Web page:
Toshiba Satellite P775 17.3in Core i7 laptop
The Young Ones' notebook?
Review As laptops become ever more identical on the inside, it's the stuff on the outside that now differentiates one from another.
Off to college: the (wealthy) student's laptop?
Toshiba's Satellite P775 is a good example. The key points I jotted down while putting it through its paces are not the 2GHz Intel Core i7-2630WM quad-core processor - many laptops have one of those - the 750GB hard drive - ditto - or the Blu-ray Disc drive - a less commonplace component, but not one to stir the passions, either - but its backlit-keyboard and its looks.
Not that I can find, in all honesty, anything especially wrong with the innards. Toshiba has fitted the P775 with a generous 8GB of 1333MHz DDR 3 memory, plenty for a mainstream machine with a 64-bit operating system and an integrated graphics core. I wish Windows was set, out of the box, to cache more data there so I had to rely less on the capacious but tardy hard drive.
That's a 'metallic urban black' texture, that is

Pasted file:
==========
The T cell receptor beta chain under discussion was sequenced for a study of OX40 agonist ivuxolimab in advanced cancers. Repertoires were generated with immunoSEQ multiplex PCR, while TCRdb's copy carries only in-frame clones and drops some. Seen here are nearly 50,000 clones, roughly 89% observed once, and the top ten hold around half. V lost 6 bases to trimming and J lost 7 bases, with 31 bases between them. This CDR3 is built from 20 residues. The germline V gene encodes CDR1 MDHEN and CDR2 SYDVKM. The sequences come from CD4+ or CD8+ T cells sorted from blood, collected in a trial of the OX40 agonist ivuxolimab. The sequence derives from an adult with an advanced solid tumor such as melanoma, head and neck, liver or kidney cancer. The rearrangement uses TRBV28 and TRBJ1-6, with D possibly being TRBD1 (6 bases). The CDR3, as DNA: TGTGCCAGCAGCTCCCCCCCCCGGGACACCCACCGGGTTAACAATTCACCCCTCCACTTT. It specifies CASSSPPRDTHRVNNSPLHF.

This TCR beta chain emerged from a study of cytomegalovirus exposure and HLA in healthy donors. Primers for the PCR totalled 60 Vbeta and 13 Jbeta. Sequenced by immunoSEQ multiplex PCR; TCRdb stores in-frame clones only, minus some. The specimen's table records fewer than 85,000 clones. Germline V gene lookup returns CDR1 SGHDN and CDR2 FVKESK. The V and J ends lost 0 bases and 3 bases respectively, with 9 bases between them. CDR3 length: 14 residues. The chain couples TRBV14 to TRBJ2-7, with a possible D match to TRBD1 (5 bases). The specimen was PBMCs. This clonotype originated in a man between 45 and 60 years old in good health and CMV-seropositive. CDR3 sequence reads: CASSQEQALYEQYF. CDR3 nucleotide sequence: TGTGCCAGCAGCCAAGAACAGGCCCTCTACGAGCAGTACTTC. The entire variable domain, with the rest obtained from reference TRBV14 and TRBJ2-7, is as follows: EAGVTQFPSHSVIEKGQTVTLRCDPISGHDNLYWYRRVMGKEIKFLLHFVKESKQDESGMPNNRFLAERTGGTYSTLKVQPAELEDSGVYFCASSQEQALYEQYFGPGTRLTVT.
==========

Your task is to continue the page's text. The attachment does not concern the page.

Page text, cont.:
The P775 has USB 3.0, but again lots of machines do now. Even more have Gigabit Ethernet on board. The laptop's wireless adaptor ticks the 802.11n box, but it only covers the 2.4GHz band, not 5GHz too, and it's a single antenna job so don't expect speeds above 72Mb/s - no quicker in practice than old 802.11g.
The colossal 17.3in display runs to a resolution of 1600 x 900. It's nice and bright, but not Full HD, which is disappointing on a screen this size but not an uncommon omission.
An oddly placed trackpad - and a decent keyboard
The screen is driven, depending on graphics load, by the Intel GMA core built into the Sandy Bridge CPU, or by an Nvidia GeForce GT 540M graphics chip with 2GB of dedicated DDR 3 video Ram. The switching is handled - very nice and smoothly - by Nvidia's Optimus tech.
Sponsored: Hyper-scale data management